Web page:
Year end Investment Commentary – Volatile or orderly markets?

Posted on: 20 Jan 2023

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Commentators have once again freely used the adjective volatile to describe markets in 2022. In fact, equity markets were not that volatile last year and it has been a relatively orderly bear market apart from the bubble bursting in expensive, so-called growth stocks. The action has been in Fixed Income.

Although the year ended with a mildly positive quarter (the fabled Santa Claus rally) most asset classes generated negative returns in 2022 with the notable exception of crude oil, oil companies, and the US Dollar. Commentators have once again freely used the adjective volatile to describe markets in 2022. In fact, equity markets were not that volatile last year and it has been a relatively orderly bear market apart from the bubble bursting in expensive, so-called growth stocks. The action has been focused on the bond market where the declines have generally been worse than equities. The supposedly safe long dated German Govt bonds (Bunds) fell over 30%! We started 2022 being materially underweight bonds and this repricing has given us the opportunity to rebuild the portfolio’s exposure to bonds. Although returns have been negative, our positioning has significantly mitigated this, and whilst not necessarily much comfort, against our peer groups we have performed well.

One would have to have been living on Mars to miss the main drivers of markets in 2022 – rising inflation and rising interest rates. Whilst we have a degree of self-inflicted pain the UK is not the only economy potentially facing a difficult year ahead; according to the International Monetary Fund, countries making up one-third of the global economy are predicted to see their economies shrink in 2023.

At the moment market participants are watching each and every data point for signs that the jobs market is cooling and price pressures are declining in the hope that central banks and particularly the US Federal Reserve will stop raising interest rates and even reverse course (the fabled “Fed Pivot”). This hope is juxtaposed against the resolute language and signalling from all the major central banks that policy will remain tight. For what it is worth we think that inflation has peaked and will decline in 2023 although China’s transition from Zero Covid to reopening may in the longer run increase price pressures as Chinese domestic demand recovers. However, inflation is unlikely to fall back to the desired 2% target quickly. There is a reasonable possibility that the economic slowdown experienced by many countries will be quite mild due to various factors leading to unemployment remaining low, but this means that Central Banks will most likely Pause not Pivot when it comes to interest rates.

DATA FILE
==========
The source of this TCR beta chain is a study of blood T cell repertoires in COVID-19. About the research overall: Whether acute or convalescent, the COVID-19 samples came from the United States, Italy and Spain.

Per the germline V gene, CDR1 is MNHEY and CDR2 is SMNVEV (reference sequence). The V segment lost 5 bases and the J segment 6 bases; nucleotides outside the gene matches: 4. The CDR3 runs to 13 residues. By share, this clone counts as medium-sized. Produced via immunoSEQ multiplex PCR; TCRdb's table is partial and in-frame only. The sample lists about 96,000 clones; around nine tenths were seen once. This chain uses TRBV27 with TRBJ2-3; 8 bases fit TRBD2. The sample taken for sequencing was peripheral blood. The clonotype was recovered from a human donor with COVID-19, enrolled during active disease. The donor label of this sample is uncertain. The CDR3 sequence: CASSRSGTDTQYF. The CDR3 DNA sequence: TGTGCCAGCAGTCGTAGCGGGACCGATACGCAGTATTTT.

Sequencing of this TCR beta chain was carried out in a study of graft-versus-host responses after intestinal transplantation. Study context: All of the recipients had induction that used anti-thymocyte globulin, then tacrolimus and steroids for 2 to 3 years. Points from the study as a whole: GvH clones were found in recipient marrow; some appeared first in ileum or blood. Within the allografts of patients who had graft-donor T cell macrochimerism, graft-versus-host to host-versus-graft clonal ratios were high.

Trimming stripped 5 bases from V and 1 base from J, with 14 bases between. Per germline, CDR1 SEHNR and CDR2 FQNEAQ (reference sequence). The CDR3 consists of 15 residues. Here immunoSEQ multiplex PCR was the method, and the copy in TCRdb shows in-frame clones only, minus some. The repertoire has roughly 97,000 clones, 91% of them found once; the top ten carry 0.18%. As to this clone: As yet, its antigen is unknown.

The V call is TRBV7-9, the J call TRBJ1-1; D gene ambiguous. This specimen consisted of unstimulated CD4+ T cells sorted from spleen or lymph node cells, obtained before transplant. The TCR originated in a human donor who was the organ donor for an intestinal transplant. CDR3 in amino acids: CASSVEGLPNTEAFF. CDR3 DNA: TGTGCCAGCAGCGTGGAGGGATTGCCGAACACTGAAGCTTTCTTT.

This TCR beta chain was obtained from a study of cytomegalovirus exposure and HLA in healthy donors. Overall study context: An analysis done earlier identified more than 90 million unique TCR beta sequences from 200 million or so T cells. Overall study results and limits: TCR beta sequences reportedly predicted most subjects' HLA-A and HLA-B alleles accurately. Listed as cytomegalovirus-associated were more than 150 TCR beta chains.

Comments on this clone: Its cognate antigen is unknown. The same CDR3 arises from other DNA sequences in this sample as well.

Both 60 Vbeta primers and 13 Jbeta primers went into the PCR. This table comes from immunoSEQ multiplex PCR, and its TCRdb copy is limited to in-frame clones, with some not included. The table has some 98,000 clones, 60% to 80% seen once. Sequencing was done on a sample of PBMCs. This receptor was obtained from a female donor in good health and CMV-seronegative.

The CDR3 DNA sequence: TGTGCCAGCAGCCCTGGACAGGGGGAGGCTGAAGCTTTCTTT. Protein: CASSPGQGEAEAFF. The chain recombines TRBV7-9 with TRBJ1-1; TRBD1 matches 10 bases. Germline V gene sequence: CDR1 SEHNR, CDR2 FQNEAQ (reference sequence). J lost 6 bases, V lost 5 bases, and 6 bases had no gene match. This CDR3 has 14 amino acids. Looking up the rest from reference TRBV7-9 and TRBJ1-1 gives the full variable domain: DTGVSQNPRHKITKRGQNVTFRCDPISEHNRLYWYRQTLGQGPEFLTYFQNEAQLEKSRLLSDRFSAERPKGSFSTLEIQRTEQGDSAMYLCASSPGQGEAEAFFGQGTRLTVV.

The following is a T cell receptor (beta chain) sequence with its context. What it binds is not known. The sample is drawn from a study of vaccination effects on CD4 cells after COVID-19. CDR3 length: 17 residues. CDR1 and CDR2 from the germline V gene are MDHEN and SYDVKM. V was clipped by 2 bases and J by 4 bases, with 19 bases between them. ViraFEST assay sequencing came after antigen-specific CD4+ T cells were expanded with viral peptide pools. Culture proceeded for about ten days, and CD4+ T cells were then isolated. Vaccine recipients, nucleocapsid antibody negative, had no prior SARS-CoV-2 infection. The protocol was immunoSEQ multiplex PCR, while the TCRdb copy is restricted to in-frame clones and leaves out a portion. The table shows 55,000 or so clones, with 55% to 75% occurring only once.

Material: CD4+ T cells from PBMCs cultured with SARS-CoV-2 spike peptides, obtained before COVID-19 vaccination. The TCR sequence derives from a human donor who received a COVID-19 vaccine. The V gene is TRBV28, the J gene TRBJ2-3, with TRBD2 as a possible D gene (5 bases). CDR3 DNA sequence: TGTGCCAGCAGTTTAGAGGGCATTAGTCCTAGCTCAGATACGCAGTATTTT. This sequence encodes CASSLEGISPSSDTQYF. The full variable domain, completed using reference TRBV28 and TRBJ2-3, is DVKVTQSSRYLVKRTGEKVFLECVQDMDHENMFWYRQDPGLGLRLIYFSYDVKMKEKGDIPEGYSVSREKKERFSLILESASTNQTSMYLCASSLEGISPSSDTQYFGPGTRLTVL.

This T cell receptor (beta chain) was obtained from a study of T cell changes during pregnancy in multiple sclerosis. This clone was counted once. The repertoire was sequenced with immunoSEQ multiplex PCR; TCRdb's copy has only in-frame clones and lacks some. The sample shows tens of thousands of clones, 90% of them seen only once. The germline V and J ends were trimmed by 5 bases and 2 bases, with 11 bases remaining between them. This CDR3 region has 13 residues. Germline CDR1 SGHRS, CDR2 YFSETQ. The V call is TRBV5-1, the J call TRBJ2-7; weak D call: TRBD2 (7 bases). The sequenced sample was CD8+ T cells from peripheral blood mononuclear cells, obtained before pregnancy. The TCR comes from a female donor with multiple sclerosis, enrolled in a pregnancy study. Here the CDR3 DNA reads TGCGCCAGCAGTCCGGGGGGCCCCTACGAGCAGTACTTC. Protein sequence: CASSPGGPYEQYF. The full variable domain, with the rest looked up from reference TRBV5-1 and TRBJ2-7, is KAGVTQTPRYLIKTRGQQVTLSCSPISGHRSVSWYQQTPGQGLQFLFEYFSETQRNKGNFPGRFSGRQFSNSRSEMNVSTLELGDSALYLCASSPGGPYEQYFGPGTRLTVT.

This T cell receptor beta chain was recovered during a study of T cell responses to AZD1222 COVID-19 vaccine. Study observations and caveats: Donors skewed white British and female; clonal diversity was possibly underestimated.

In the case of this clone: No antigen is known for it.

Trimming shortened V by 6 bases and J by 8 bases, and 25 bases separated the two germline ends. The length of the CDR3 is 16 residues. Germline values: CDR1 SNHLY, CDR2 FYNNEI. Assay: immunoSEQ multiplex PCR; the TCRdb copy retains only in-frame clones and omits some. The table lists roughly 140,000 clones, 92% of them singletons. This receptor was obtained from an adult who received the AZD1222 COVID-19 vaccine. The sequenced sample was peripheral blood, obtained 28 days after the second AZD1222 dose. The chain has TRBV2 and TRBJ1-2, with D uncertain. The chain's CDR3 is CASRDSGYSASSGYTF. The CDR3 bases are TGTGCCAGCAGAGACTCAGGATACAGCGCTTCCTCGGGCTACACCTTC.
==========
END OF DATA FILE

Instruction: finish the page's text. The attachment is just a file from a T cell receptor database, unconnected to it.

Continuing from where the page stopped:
It is important to remind ourselves that economic forecasting is woefully inaccurate and that even when forecasts are correct stock markets can behave very differently from economic outcomes. All of last year’s equity market declines can be explained by the impact of rising intertest rates on the valuation that investors place on future earnings (as the cost of money today increases the future value of earnings declines). For 2023 we are much more interested in the outlook for current corporate earnings where we believe that margins and profits are very likely to come under pressure due to rising costs (mainly labour) and slower revenue growth. In this context we think market expectations are still too optimistic (could that be complacent?). We remain cautiously positioned in equities (underweight) and a clear tilt towards value (cheaper companies) and quality companies.

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